During his research, do-it-yourselfer Andy explains that he was ready to make his purchase when he pulled up at the lumberyard. “I did my research and was able to confirm my plans with the knowledgeable professional in the store. I learned that since my wood would remain in contact with the soil and constantly be wet, I should use Ground Contact treated wood. Even with that harsh exposure my raised beds should last for years.”

Like Andy, contractors and do-it-yourselfers cannot arbitrarily choose what preserved wood to install. According to Jay Hilsenbeck, Head of Product Management for Arxada, choosing the right wood for its intended use is imperative for a finished project to last.

Jay explains that consumers can either purchase Above Ground or Ground Contact preserved wood for their project. “This decision rests on the severity of the exposure conditions of the wood during its service. Ground Contact preserved wood is treated to a higher retention level than Above Ground,” explains Jay. “That simply means there is more preservative in Ground Contact preserved wood to offer necessary protection for more demanding end uses like raised beds and structural components of decks.”

What are the rules?

Guidelines say that Above Ground preserved wood is intended for the parts of a project that are at least 6 inches above the ground, where the wood dries easily, and where it is well ventilated around all the boards. While Ground Contact preserved wood is versatile enough to be used in almost any application, it must be used in applications where the wood:

-Will come in contact with or be within 6-inches of the ground or fresh water

-Is critical to the structure and difficult to repair or replace

-Is in certain physically Above Ground uses exposed to harsher conditions such as prolonged contact with soil, vegetation or sprinklers

“As an example, deck boards that are not subject to prolonged wetting from sprinklers and have good air flow around them can be treated to Above Ground retentions,” Jay further explains. “Decking understructure such as posts, joists, and ledger boards should be treated to Ground Contact retentions.”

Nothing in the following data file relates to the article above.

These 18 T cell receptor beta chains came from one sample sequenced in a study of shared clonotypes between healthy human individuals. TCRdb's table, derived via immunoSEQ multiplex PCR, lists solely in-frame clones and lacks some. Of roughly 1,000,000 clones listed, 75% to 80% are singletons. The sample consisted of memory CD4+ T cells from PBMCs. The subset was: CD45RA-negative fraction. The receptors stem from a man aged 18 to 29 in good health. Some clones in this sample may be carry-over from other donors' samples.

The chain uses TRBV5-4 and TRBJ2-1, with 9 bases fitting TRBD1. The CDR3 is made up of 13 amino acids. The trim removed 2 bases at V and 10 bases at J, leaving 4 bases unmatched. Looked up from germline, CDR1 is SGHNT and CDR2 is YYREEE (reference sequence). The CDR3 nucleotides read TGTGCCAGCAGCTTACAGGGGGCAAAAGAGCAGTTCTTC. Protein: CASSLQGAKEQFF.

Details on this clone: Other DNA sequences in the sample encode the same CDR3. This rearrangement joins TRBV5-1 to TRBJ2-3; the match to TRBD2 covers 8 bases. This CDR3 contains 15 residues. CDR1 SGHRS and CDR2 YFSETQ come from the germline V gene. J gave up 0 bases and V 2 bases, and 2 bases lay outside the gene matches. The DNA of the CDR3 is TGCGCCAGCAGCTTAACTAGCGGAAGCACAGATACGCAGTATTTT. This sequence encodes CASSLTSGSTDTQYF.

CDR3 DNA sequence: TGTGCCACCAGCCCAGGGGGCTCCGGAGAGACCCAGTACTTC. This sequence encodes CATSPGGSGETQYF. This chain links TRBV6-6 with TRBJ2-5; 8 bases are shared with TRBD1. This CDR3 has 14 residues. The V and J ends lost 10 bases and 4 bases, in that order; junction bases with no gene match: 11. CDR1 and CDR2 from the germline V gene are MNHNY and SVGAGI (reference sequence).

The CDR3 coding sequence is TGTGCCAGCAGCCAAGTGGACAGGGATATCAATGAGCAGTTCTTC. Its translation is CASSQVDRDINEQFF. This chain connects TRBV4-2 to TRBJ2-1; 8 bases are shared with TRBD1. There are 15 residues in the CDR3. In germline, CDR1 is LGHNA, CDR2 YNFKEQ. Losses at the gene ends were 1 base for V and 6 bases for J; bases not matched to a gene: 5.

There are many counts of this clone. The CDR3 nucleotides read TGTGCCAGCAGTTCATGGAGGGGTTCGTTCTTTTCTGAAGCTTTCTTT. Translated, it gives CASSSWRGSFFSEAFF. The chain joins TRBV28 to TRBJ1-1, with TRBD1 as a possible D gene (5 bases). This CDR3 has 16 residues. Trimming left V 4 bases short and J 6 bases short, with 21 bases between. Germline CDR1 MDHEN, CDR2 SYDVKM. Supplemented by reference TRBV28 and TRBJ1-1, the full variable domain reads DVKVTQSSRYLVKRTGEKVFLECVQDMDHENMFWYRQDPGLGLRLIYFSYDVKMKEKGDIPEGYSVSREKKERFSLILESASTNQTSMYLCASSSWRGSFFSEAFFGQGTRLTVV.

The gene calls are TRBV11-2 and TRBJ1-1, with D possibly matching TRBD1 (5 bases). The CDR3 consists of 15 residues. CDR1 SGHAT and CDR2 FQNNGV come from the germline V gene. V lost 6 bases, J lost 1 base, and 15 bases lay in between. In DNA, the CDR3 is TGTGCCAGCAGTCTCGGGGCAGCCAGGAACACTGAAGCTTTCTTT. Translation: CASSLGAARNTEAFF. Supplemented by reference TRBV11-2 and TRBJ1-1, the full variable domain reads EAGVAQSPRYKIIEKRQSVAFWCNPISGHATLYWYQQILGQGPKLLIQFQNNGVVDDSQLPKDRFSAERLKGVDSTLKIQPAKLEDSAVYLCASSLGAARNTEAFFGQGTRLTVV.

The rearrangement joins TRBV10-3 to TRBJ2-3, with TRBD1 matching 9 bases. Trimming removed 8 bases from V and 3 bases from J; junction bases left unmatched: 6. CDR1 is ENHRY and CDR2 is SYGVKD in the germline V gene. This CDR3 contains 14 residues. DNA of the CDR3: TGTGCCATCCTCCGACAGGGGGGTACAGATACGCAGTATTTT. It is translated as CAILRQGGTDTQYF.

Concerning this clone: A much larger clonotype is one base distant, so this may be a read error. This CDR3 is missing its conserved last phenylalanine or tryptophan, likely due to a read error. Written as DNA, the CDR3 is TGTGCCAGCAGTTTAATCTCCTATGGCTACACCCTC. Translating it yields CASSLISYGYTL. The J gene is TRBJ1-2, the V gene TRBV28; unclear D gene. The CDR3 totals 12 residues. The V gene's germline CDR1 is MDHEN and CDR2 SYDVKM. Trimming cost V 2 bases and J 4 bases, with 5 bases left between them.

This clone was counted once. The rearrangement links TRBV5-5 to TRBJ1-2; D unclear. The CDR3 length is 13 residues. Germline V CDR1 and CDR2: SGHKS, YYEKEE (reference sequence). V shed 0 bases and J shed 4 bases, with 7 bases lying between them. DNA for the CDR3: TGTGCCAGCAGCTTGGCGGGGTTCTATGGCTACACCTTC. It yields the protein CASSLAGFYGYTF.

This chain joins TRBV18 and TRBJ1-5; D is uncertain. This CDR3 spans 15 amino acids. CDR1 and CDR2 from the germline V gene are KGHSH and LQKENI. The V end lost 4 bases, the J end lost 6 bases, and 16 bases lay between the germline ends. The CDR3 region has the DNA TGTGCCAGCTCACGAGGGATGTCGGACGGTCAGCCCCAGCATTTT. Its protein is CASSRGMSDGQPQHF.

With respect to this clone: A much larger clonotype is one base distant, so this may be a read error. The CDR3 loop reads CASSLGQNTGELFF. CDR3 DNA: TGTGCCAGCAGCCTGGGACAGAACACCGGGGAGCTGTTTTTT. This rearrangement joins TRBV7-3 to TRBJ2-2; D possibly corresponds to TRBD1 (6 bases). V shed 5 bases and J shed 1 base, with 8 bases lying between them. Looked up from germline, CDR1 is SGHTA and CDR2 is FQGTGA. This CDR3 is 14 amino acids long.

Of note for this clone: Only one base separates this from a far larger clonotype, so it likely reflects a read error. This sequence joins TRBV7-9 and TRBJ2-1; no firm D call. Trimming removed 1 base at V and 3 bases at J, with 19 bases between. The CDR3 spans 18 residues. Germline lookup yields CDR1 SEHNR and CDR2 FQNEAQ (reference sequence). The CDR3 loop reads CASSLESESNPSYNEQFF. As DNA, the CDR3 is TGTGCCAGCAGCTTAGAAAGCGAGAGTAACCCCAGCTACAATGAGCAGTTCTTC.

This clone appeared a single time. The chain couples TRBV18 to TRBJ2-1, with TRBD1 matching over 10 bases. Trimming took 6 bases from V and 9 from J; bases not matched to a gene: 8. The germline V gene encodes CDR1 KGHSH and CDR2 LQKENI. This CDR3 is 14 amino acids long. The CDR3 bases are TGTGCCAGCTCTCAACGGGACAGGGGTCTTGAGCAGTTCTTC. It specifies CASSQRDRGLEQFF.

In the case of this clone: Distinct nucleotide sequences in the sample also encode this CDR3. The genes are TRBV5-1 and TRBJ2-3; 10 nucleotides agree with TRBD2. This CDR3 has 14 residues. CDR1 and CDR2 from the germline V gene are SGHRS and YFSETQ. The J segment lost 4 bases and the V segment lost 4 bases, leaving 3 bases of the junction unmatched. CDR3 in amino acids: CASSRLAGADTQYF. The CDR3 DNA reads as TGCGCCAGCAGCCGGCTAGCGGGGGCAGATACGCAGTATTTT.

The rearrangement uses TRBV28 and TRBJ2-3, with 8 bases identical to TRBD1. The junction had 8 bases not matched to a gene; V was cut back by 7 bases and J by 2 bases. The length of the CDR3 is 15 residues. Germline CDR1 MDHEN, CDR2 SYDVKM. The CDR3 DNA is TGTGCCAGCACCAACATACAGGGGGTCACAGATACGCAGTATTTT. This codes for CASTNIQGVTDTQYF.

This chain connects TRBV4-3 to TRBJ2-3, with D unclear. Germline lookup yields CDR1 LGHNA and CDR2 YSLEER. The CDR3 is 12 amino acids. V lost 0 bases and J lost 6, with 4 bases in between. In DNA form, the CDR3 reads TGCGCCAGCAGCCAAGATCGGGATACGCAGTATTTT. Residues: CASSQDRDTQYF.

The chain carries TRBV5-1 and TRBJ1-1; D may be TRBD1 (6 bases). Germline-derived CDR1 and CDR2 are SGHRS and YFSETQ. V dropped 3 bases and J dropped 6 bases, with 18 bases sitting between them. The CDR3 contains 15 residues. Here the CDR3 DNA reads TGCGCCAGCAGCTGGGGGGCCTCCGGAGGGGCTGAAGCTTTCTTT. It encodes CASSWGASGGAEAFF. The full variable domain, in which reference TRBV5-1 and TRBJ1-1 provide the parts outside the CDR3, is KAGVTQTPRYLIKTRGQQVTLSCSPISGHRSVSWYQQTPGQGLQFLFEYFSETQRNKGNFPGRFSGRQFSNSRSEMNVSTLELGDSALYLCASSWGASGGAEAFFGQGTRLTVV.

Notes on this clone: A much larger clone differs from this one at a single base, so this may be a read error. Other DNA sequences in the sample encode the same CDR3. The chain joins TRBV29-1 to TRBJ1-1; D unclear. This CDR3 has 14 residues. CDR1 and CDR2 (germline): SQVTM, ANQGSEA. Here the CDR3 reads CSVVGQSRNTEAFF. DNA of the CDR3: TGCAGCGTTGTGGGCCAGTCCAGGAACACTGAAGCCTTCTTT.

And when the work is finished?

Matt says that once your backyard project is complete, you can begin enjoying it immediately. “Just like common car maintenance such as changing the oil and checking the tire pressure is necessary, some maintenance to prolong the beauty of your deck can be necessary,” Matt adds. “Homeowners can easily and inexpensively perform maintenance on their decks or other backyard projects. By cleaning and applying a surface water repellent every couple of years your project will continue to look beautiful.

“Additionally, unlike other materials used in backyard projects, your treated wood deck, raised bed, or other project can be enhanced by changing the color. As easy as applying a coat of stain, you can update the appearance of your project, enabling you to keep up with the latest trends.”

Preserved wood remains the most versatile, affordable, easily accessed building material for contractors and do-it-yourselfers. As long as you familiarize yourself with the rules beforehand and choose the right wood for your application, your project will be around for your enjoyment for a long time.

For additional information, please visit

About the Author

Belinda Remley has been promoting the use of wood products – especially treated wood – for more than 25 years.

Hot Product

Trex® Seal™ Sub-Ledger Tape
Trex® Seal™ Sub-Ledger Tape

Waterproofing the ledger board is a critical step in preventing moisture damage and ensuring the structural integrity of a deck over time. To fully protect this essential component, the makers of Trex® Seal™ Ledger Tape have introduced a new butyl tape engineered specifically for use beneath the ledger board. Measuring 22 inches wide, Trex® Seal™ […]